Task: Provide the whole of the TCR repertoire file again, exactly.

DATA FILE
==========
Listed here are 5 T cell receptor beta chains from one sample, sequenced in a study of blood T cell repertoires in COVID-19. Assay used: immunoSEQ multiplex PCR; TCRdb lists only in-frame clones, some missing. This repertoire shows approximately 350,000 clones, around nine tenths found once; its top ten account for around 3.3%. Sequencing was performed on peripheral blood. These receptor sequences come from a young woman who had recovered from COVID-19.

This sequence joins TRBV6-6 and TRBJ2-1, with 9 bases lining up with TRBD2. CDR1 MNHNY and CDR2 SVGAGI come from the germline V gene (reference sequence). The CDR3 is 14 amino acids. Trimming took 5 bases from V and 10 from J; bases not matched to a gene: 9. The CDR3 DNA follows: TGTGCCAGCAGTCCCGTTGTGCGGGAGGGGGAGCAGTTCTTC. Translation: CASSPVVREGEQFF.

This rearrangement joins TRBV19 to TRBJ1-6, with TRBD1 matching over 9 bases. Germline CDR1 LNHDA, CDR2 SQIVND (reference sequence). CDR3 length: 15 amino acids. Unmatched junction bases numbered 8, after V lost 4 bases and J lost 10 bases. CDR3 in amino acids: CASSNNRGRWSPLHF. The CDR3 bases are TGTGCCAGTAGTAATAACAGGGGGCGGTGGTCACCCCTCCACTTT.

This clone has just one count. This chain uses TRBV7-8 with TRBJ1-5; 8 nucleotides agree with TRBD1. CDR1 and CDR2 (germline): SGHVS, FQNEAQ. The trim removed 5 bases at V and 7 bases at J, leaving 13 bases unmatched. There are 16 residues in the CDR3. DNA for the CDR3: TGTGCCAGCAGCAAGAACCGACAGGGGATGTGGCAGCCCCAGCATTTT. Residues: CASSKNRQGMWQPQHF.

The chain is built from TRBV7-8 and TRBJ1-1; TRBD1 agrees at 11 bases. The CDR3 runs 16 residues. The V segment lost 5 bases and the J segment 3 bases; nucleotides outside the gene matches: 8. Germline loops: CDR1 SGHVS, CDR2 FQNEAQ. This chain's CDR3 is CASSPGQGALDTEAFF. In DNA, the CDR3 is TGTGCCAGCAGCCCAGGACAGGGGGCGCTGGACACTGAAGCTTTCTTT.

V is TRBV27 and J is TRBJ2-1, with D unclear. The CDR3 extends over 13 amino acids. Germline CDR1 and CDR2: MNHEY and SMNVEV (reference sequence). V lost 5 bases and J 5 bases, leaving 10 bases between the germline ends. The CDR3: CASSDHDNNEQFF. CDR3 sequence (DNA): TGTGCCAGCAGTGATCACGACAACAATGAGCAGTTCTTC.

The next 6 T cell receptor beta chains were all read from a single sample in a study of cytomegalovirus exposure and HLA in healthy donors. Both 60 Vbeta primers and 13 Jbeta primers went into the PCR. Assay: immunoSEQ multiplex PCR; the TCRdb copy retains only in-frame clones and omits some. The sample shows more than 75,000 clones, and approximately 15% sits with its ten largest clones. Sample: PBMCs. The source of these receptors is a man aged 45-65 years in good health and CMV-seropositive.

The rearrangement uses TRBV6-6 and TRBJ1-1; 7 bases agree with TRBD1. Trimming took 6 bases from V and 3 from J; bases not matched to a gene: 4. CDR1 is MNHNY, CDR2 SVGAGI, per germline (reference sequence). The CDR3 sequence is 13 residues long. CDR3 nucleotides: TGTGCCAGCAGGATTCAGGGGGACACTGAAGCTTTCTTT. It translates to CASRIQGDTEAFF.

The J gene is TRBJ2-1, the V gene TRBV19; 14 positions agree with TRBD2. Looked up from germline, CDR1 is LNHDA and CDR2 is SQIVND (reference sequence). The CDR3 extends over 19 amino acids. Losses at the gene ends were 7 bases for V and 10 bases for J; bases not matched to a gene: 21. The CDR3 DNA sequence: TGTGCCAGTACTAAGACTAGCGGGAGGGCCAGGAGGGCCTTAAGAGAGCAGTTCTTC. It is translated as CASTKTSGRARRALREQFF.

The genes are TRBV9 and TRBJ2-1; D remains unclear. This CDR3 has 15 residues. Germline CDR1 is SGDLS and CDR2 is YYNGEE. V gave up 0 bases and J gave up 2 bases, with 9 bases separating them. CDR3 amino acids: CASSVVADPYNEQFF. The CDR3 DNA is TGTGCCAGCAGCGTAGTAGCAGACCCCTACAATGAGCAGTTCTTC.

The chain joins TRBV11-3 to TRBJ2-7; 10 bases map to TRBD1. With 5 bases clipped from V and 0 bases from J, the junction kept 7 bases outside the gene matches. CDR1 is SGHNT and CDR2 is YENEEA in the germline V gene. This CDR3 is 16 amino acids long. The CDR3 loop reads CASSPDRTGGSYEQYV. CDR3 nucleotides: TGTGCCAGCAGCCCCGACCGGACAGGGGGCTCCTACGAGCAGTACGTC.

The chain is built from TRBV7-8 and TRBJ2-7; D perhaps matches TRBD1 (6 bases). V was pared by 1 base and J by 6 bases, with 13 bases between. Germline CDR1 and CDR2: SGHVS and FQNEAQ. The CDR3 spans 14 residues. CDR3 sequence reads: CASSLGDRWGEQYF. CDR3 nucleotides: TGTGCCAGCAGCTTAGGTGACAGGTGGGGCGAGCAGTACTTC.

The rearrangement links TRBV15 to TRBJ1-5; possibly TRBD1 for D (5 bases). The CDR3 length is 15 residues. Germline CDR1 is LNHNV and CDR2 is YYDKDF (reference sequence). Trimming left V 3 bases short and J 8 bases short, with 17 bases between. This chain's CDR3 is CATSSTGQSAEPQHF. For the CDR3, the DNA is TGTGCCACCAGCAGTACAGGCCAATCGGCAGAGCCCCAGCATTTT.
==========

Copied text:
Listed here are 5 T cell receptor beta chains from one sample, sequenced in a study of blood T cell repertoires in COVID-19. Assay used: immunoSEQ multiplex PCR; TCRdb lists only in-frame clones, some missing. This repertoire shows approximately 350,000 clones, around nine tenths found once; its top ten account for around 3.3%. Sequencing was performed on peripheral blood. These receptor sequences come from a young woman who had recovered from COVID-19.

This sequence joins TRBV6-6 and TRBJ2-1, with 9 bases lining up with TRBD2. CDR1 MNHNY and CDR2 SVGAGI come from the germline V gene (reference sequence). The CDR3 is 14 amino acids. Trimming took 5 bases from V and 10 from J; bases not matched to a gene: 9. The CDR3 DNA follows: TGTGCCAGCAGTCCCGTTGTGCGGGAGGGGGAGCAGTTCTTC. Translation: CASSPVVREGEQFF.

This rearrangement joins TRBV19 to TRBJ1-6, with TRBD1 matching over 9 bases. Germline CDR1 LNHDA, CDR2 SQIVND (reference sequence). CDR3 length: 15 amino acids. Unmatched junction bases numbered 8, after V lost 4 bases and J lost 10 bases. CDR3 in amino acids: CASSNNRGRWSPLHF. The CDR3 bases are TGTGCCAGTAGTAATAACAGGGGGCGGTGGTCACCCCTCCACTTT.

This clone has just one count. This chain uses TRBV7-8 with TRBJ1-5; 8 nucleotides agree with TRBD1. CDR1 and CDR2 (germline): SGHVS, FQNEAQ. The trim removed 5 bases at V and 7 bases at J, leaving 13 bases unmatched. There are 16 residues in the CDR3. DNA for the CDR3: TGTGCCAGCAGCAAGAACCGACAGGGGATGTGGCAGCCCCAGCATTTT. Residues: CASSKNRQGMWQPQHF.

The chain is built from TRBV7-8 and TRBJ1-1; TRBD1 agrees at 11 bases. The CDR3 runs 16 residues. The V segment lost 5 bases and the J segment 3 bases; nucleotides outside the gene matches: 8. Germline loops: CDR1 SGHVS, CDR2 FQNEAQ. This chain's CDR3 is CASSPGQGALDTEAFF. In DNA, the CDR3 is TGTGCCAGCAGCCCAGGACAGGGGGCGCTGGACACTGAAGCTTTCTTT.

V is TRBV27 and J is TRBJ2-1, with D unclear. The CDR3 extends over 13 amino acids. Germline CDR1 and CDR2: MNHEY and SMNVEV (reference sequence). V lost 5 bases and J 5 bases, leaving 10 bases between the germline ends. The CDR3: CASSDHDNNEQFF. CDR3 sequence (DNA): TGTGCCAGCAGTGATCACGACAACAATGAGCAGTTCTTC.

The next 6 T cell receptor beta chains were all read from a single sample in a study of cytomegalovirus exposure and HLA in healthy donors. Both 60 Vbeta primers and 13 Jbeta primers went into the PCR. Assay: immunoSEQ multiplex PCR; the TCRdb copy retains only in-frame clones and omits some. The sample shows more than 75,000 clones, and approximately 15% sits with its ten largest clones. Sample: PBMCs. The source of these receptors is a man aged 45-65 years in good health and CMV-seropositive.

The rearrangement uses TRBV6-6 and TRBJ1-1; 7 bases agree with TRBD1. Trimming took 6 bases from V and 3 from J; bases not matched to a gene: 4. CDR1 is MNHNY, CDR2 SVGAGI, per germline (reference sequence). The CDR3 sequence is 13 residues long. CDR3 nucleotides: TGTGCCAGCAGGATTCAGGGGGACACTGAAGCTTTCTTT. It translates to CASRIQGDTEAFF.

The J gene is TRBJ2-1, the V gene TRBV19; 14 positions agree with TRBD2. Looked up from germline, CDR1 is LNHDA and CDR2 is SQIVND (reference sequence). The CDR3 extends over 19 amino acids. Losses at the gene ends were 7 bases for V and 10 bases for J; bases not matched to a gene: 21. The CDR3 DNA sequence: TGTGCCAGTACTAAGACTAGCGGGAGGGCCAGGAGGGCCTTAAGAGAGCAGTTCTTC. It is translated as CASTKTSGRARRALREQFF.

The genes are TRBV9 and TRBJ2-1; D remains unclear. This CDR3 has 15 residues. Germline CDR1 is SGDLS and CDR2 is YYNGEE. V gave up 0 bases and J gave up 2 bases, with 9 bases separating them. CDR3 amino acids: CASSVVADPYNEQFF. The CDR3 DNA is TGTGCCAGCAGCGTAGTAGCAGACCCCTACAATGAGCAGTTCTTC.

The chain joins TRBV11-3 to TRBJ2-7; 10 bases map to TRBD1. With 5 bases clipped from V and 0 bases from J, the junction kept 7 bases outside the gene matches. CDR1 is SGHNT and CDR2 is YENEEA in the germline V gene. This CDR3 is 16 amino acids long. The CDR3 loop reads CASSPDRTGGSYEQYV. CDR3 nucleotides: TGTGCCAGCAGCCCCGACCGGACAGGGGGCTCCTACGAGCAGTACGTC.

The chain is built from TRBV7-8 and TRBJ2-7; D perhaps matches TRBD1 (6 bases). V was pared by 1 base and J by 6 bases, with 13 bases between. Germline CDR1 and CDR2: SGHVS and FQNEAQ. The CDR3 spans 14 residues. CDR3 sequence reads: CASSLGDRWGEQYF. CDR3 nucleotides: TGTGCCAGCAGCTTAGGTGACAGGTGGGGCGAGCAGTACTTC.

The rearrangement links TRBV15 to TRBJ1-5; possibly TRBD1 for D (5 bases). The CDR3 length is 15 residues. Germline CDR1 is LNHNV and CDR2 is YYDKDF (reference sequence). Trimming left V 3 bases short and J 8 bases short, with 17 bases between. This chain's CDR3 is CATSSTGQSAEPQHF. For the CDR3, the DNA is TGTGCCACCAGCAGTACAGGCCAATCGGCAGAGCCCCAGCATTTT.